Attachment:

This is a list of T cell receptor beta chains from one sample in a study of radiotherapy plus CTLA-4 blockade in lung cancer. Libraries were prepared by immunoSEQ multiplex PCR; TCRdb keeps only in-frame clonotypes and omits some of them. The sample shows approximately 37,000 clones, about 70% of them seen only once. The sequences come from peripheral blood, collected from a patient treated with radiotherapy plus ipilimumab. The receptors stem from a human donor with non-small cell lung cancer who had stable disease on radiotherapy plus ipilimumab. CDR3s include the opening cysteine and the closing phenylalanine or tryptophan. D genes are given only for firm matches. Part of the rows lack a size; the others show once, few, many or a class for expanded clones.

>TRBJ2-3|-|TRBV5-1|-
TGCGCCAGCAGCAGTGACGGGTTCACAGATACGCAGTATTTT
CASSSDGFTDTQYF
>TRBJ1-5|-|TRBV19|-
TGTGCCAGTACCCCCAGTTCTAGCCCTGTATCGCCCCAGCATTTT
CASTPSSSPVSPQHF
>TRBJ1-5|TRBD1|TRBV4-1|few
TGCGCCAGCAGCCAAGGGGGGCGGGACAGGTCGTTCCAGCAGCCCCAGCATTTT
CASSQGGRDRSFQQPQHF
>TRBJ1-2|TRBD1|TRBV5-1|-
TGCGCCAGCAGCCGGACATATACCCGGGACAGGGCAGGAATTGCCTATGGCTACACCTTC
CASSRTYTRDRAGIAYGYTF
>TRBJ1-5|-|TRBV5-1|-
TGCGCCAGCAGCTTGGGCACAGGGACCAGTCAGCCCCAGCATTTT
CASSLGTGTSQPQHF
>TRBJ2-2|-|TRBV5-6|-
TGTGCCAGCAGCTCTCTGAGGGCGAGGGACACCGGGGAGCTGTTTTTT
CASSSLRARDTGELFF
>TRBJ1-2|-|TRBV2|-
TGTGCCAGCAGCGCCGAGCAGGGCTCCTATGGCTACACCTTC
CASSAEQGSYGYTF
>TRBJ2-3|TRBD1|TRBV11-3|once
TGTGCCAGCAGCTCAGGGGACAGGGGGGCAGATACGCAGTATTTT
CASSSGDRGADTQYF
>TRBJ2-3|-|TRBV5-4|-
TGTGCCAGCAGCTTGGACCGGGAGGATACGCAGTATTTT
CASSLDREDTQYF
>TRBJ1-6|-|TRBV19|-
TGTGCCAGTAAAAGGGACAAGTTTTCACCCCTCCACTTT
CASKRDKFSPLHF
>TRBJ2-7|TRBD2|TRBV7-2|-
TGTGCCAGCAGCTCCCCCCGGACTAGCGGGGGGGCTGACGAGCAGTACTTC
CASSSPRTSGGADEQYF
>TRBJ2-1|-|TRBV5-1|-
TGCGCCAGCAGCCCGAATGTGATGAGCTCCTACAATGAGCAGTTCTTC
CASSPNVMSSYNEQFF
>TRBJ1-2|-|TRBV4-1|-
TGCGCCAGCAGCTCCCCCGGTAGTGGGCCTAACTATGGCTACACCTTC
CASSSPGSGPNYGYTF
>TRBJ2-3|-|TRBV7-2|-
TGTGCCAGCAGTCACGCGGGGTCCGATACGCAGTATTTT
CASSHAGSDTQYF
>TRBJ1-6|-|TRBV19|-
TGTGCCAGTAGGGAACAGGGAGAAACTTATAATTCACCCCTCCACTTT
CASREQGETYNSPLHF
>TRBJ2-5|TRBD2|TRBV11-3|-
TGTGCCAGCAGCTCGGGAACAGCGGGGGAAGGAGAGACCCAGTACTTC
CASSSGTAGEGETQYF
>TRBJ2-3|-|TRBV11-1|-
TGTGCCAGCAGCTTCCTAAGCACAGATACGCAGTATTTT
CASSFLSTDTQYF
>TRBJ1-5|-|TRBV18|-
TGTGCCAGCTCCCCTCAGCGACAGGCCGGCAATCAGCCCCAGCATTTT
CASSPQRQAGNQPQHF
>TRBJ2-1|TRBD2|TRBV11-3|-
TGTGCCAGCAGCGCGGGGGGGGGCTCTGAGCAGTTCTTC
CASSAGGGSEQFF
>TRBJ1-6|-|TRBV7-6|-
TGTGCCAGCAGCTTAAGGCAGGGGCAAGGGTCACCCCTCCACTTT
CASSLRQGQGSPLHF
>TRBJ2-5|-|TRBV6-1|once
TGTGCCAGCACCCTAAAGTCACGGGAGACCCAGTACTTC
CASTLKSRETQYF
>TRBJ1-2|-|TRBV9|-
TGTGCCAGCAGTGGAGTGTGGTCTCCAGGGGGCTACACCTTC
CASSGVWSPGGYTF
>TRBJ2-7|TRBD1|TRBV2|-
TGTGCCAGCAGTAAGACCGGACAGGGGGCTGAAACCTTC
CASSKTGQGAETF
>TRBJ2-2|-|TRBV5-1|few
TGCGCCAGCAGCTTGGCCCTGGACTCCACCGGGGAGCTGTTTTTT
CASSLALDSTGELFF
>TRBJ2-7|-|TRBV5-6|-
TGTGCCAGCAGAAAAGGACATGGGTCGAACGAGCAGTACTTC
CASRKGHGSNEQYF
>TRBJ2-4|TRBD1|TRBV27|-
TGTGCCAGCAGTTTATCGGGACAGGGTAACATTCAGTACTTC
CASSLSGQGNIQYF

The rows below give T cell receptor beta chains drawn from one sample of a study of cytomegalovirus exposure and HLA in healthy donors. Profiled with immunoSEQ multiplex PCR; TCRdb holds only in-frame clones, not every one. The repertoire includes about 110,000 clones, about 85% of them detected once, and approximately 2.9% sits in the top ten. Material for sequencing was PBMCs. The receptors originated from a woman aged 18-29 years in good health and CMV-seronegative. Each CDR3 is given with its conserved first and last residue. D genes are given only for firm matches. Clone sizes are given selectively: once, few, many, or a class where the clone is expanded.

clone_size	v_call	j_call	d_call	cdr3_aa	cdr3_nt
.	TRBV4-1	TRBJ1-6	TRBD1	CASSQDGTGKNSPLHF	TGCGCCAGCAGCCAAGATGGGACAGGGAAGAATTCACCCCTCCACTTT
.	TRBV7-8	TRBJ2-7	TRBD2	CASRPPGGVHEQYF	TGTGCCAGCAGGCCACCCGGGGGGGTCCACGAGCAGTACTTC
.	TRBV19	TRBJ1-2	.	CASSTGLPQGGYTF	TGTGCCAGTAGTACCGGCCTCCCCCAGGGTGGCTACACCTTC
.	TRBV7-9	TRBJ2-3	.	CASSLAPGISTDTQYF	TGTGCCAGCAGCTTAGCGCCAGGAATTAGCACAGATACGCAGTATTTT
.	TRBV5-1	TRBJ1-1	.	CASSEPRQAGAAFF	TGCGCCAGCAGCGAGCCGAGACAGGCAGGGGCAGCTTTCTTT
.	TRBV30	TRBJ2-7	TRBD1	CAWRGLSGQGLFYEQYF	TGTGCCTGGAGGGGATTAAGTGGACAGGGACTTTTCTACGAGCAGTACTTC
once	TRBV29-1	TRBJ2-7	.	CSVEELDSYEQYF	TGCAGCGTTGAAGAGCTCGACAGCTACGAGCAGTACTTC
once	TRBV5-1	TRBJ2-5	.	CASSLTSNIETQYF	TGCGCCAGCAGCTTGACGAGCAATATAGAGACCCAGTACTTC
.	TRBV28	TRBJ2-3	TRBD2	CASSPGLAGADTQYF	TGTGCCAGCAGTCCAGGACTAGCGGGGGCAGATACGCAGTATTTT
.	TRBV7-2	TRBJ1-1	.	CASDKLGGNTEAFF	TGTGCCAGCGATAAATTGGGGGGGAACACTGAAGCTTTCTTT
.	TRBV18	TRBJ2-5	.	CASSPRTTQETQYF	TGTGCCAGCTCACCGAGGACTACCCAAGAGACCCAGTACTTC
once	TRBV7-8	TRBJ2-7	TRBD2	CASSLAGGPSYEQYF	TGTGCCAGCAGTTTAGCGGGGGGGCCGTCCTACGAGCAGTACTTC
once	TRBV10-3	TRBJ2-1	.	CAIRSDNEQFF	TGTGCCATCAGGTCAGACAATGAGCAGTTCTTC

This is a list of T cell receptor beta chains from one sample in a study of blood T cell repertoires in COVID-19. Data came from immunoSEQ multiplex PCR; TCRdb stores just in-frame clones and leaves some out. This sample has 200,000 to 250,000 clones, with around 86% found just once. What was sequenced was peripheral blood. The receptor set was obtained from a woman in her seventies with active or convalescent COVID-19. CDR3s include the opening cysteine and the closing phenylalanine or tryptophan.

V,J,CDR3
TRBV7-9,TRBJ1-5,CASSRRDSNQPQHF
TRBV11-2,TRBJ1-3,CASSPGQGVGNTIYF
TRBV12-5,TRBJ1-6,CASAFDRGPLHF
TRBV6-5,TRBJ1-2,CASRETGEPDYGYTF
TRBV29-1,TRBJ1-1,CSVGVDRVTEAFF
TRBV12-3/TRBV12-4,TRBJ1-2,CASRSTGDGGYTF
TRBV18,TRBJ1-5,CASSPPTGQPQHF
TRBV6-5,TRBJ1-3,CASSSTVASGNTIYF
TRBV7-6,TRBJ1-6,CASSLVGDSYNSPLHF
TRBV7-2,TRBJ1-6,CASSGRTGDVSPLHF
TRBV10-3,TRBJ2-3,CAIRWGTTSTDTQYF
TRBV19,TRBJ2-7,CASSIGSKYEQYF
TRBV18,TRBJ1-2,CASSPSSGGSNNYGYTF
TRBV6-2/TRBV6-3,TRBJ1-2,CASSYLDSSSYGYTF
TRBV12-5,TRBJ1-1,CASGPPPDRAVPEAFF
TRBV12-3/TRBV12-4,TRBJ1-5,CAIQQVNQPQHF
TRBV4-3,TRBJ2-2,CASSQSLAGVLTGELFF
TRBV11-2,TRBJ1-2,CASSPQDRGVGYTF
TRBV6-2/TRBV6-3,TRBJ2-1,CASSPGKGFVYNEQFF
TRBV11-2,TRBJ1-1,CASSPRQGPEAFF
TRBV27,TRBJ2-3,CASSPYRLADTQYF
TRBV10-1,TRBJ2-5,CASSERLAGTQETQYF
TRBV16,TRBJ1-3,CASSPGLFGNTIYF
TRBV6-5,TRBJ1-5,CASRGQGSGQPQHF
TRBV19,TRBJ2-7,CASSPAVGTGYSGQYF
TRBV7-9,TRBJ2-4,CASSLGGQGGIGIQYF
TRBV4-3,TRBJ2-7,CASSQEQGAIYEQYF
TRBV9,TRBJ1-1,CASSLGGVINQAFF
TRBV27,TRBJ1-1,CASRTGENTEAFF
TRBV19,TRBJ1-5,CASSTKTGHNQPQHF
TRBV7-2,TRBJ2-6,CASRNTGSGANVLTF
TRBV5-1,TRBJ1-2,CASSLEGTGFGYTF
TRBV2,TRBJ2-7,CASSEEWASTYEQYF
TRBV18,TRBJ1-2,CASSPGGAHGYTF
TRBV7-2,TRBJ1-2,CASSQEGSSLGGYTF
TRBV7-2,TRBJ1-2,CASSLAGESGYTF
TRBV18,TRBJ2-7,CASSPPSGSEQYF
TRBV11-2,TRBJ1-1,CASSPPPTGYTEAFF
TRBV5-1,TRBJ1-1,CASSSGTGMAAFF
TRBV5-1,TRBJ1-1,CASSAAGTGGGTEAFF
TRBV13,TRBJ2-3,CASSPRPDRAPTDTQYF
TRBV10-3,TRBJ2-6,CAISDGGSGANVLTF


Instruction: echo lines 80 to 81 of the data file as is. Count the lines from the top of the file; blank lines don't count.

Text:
The rows below give T cell receptor beta chains drawn from one sample of a study of cytomegalovirus exposure and HLA in healthy donors. Profiled with immunoSEQ multiplex PCR; TCRdb holds only in-frame clones, not every one. The repertoire includes about 110,000 clones, about 85% of them detected once, and approximately 2.9% sits in the top ten. Material for sequencing was PBMCs. The receptors originated from a woman aged 18-29 years in good health and CMV-seronegative. Each CDR3 is given with its conserved first and last residue. D genes are given only for firm matches. Clone sizes are given selectively: once, few, many, or a class where the clone is expanded.

clone_size	v_call	j_call	d_call	cdr3_aa	cdr3_nt